The funny thing about debt is that lenders don’t care if the borrowers fell on hard times. They still want their money back, when promised. If they don’t get it, they often take the borrowers to court. But that’s the bargain that borrowers make when they take loans.
For companies who use debt to fuel growth, things are great as long as the economy is expanding. The loan payments remain flat even as corporate revenue and profits move higher. But when the economy sinks, it can be hard for companies to adjust to new circumstances because their debt payments don’t fall.
Which brings us to now.
Boston Federal Reserve President Eric Rosengren said that the huge increase in corporate debt in the years before the pandemic will likely keep a lid on the economic recovery. The problem is that the Fed helped create the issue. By holding interest rates at record-low levels to entice borrowing, the central bank urged corporations to take out loans, which are now one of the sources of their misery.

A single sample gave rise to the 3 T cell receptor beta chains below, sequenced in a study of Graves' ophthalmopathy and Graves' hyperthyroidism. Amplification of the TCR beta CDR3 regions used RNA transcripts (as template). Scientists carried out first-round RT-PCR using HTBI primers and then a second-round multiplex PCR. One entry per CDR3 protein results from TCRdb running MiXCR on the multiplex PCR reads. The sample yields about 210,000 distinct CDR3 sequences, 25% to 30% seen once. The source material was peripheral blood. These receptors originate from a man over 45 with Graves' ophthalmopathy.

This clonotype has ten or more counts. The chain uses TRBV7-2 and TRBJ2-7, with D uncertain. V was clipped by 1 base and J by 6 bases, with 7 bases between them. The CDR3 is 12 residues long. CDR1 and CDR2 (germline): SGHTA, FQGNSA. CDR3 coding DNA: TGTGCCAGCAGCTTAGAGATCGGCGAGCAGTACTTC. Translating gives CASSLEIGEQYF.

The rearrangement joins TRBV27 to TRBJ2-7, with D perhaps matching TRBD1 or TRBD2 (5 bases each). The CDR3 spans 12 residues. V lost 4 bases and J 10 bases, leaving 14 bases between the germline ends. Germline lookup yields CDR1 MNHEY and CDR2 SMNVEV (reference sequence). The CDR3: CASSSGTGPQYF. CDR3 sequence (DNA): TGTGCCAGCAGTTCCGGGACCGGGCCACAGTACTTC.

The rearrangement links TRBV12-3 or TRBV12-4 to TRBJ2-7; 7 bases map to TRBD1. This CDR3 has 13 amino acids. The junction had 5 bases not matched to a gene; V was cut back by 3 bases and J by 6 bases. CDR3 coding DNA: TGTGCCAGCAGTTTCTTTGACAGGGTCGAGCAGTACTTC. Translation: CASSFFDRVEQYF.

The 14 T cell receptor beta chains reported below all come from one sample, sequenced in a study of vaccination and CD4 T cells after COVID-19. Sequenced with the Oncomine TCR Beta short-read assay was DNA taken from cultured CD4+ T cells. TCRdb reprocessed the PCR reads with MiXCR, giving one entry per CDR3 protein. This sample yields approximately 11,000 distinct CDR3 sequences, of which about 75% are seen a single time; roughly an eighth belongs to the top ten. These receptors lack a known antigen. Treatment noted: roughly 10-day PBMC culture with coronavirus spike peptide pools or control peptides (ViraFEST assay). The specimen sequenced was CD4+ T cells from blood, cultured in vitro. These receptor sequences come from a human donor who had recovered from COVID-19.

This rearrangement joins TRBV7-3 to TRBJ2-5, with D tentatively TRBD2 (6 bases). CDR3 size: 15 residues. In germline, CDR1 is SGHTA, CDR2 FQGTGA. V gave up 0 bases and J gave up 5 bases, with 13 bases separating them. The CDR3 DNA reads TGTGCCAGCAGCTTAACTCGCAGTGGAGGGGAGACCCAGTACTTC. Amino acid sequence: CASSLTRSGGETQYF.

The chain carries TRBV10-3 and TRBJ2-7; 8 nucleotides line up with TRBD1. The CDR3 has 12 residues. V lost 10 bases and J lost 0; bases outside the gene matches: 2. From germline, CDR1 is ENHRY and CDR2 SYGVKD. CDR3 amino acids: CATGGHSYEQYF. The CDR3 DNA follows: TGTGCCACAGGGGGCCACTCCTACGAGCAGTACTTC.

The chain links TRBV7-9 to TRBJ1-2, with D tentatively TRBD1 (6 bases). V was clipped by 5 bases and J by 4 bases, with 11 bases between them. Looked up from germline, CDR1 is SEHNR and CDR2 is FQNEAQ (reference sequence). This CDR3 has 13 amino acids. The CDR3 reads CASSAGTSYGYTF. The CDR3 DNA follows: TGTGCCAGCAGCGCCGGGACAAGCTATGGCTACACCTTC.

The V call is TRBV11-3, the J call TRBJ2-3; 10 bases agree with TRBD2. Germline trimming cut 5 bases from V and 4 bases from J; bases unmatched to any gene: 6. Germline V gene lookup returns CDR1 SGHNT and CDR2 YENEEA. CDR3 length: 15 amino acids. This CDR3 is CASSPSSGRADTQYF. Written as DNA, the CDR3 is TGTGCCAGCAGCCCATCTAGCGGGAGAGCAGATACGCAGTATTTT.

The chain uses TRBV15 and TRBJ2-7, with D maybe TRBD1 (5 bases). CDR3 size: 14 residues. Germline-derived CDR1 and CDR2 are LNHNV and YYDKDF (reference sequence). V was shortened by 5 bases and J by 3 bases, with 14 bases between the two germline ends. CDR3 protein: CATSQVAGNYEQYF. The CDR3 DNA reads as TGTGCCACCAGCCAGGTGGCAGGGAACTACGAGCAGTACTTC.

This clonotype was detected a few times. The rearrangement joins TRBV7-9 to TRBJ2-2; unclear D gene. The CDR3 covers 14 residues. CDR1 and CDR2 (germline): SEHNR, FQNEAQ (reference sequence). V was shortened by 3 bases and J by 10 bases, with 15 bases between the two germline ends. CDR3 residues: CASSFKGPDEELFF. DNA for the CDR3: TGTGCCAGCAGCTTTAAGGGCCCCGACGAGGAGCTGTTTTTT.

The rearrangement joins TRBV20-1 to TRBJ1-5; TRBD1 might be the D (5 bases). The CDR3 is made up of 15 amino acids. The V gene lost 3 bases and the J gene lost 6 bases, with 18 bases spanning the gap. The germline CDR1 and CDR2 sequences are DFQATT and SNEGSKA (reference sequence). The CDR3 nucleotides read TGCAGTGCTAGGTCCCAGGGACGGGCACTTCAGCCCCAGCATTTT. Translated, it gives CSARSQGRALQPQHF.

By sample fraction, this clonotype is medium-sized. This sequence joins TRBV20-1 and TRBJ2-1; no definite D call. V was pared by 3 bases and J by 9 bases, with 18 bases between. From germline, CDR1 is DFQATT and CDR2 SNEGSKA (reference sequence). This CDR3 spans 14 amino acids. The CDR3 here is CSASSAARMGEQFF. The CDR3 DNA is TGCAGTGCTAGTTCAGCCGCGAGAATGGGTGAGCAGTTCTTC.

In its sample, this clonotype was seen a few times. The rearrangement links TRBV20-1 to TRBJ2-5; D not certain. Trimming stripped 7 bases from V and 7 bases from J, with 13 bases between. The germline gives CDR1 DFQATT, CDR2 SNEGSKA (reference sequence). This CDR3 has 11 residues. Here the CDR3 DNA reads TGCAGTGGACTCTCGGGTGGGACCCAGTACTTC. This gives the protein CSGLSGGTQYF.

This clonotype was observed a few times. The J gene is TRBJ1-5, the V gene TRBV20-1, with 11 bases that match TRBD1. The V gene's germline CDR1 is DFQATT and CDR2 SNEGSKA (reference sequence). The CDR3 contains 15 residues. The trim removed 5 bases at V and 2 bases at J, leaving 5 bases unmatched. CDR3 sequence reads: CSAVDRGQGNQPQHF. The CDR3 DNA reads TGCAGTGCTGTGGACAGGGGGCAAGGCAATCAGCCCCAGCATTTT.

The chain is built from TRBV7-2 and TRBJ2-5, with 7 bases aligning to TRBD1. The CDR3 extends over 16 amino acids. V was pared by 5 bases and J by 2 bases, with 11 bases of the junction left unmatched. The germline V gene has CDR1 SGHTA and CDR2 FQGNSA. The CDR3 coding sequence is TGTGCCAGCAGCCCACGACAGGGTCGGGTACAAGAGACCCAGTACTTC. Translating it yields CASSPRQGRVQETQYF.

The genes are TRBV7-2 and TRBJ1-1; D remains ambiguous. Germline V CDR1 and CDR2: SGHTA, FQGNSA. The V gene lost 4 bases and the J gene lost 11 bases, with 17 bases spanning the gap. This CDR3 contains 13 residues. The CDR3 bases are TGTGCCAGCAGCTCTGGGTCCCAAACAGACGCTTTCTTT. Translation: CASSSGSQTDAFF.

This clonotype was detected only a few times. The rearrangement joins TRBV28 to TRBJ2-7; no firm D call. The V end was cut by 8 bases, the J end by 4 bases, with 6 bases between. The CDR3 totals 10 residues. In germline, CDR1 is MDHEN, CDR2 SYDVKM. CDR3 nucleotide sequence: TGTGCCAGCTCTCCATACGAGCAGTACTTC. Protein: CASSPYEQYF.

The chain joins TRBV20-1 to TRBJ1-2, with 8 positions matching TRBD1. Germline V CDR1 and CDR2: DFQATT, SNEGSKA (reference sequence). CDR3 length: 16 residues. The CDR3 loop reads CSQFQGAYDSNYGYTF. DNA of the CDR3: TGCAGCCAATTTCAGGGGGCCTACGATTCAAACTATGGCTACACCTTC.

“Clearly a deadly pandemic was bound to badly impact the economy. However, I am sorry to say that the slow build-up of risk in the low-interest-rate environment that preceded the current recession likely will make the economic recovery from the pandemic more difficult.
“The increased risk build-up, such as the reaching-for-yield behavior in commercial real estate or increased corporate leverage, make economic downturns including this one more severe. These are issues that I and others spoke about quite extensively in the years before the pandemic hit, in particular with respect to questions about the need for accommodative interest rates when the economy was doing well, and the potential for a build-up of financial stability risks.”
Right. We messed this up. Hope it works out for all of you.
Unfortunately, the pain in the corporate real estate sector will be around for years due to changing work habits and empty buildings. It’s likely that current non-payments will eventually turn into foreclosures.